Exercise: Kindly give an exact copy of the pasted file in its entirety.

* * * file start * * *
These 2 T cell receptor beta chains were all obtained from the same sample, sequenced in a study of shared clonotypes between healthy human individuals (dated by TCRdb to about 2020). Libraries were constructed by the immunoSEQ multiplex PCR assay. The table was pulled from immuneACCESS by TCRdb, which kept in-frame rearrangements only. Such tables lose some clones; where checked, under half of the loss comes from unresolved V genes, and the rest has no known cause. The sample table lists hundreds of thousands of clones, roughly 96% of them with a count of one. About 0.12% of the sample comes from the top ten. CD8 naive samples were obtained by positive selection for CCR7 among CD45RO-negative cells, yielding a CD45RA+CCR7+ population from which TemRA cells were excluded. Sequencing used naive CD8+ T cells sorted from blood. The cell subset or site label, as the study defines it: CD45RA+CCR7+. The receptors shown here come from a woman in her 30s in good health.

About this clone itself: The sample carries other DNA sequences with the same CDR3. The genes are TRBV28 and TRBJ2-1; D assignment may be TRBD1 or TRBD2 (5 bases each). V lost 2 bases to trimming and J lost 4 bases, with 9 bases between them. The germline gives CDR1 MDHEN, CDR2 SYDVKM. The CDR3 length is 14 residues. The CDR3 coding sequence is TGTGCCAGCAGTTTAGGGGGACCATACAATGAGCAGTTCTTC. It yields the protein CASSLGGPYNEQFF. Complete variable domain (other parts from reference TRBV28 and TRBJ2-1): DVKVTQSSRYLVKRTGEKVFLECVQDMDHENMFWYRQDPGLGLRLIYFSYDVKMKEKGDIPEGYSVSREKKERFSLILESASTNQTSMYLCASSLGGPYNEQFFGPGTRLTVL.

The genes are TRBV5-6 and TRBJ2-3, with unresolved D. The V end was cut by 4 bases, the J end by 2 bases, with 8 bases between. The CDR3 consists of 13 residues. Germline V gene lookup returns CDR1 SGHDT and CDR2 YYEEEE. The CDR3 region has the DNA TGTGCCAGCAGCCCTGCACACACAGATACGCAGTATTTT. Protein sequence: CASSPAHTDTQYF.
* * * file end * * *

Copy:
These 2 T cell receptor beta chains were all obtained from the same sample, sequenced in a study of shared clonotypes between healthy human individuals (dated by TCRdb to about 2020). Libraries were constructed by the immunoSEQ multiplex PCR assay. The table was pulled from immuneACCESS by TCRdb, which kept in-frame rearrangements only. Such tables lose some clones; where checked, under half of the loss comes from unresolved V genes, and the rest has no known cause. The sample table lists hundreds of thousands of clones, roughly 96% of them with a count of one. About 0.12% of the sample comes from the top ten. CD8 naive samples were obtained by positive selection for CCR7 among CD45RO-negative cells, yielding a CD45RA+CCR7+ population from which TemRA cells were excluded. Sequencing used naive CD8+ T cells sorted from blood. The cell subset or site label, as the study defines it: CD45RA+CCR7+. The receptors shown here come from a woman in her 30s in good health.

About this clone itself: The sample carries other DNA sequences with the same CDR3. The genes are TRBV28 and TRBJ2-1; D assignment may be TRBD1 or TRBD2 (5 bases each). V lost 2 bases to trimming and J lost 4 bases, with 9 bases between them. The germline gives CDR1 MDHEN, CDR2 SYDVKM. The CDR3 length is 14 residues. The CDR3 coding sequence is TGTGCCAGCAGTTTAGGGGGACCATACAATGAGCAGTTCTTC. It yields the protein CASSLGGPYNEQFF. Complete variable domain (other parts from reference TRBV28 and TRBJ2-1): DVKVTQSSRYLVKRTGEKVFLECVQDMDHENMFWYRQDPGLGLRLIYFSYDVKMKEKGDIPEGYSVSREKKERFSLILESASTNQTSMYLCASSLGGPYNEQFFGPGTRLTVL.

The genes are TRBV5-6 and TRBJ2-3, with unresolved D. The V end was cut by 4 bases, the J end by 2 bases, with 8 bases between. The CDR3 consists of 13 residues. Germline V gene lookup returns CDR1 SGHDT and CDR2 YYEEEE. The CDR3 region has the DNA TGTGCCAGCAGCCCTGCACACACAGATACGCAGTATTTT. Protein sequence: CASSPAHTDTQYF.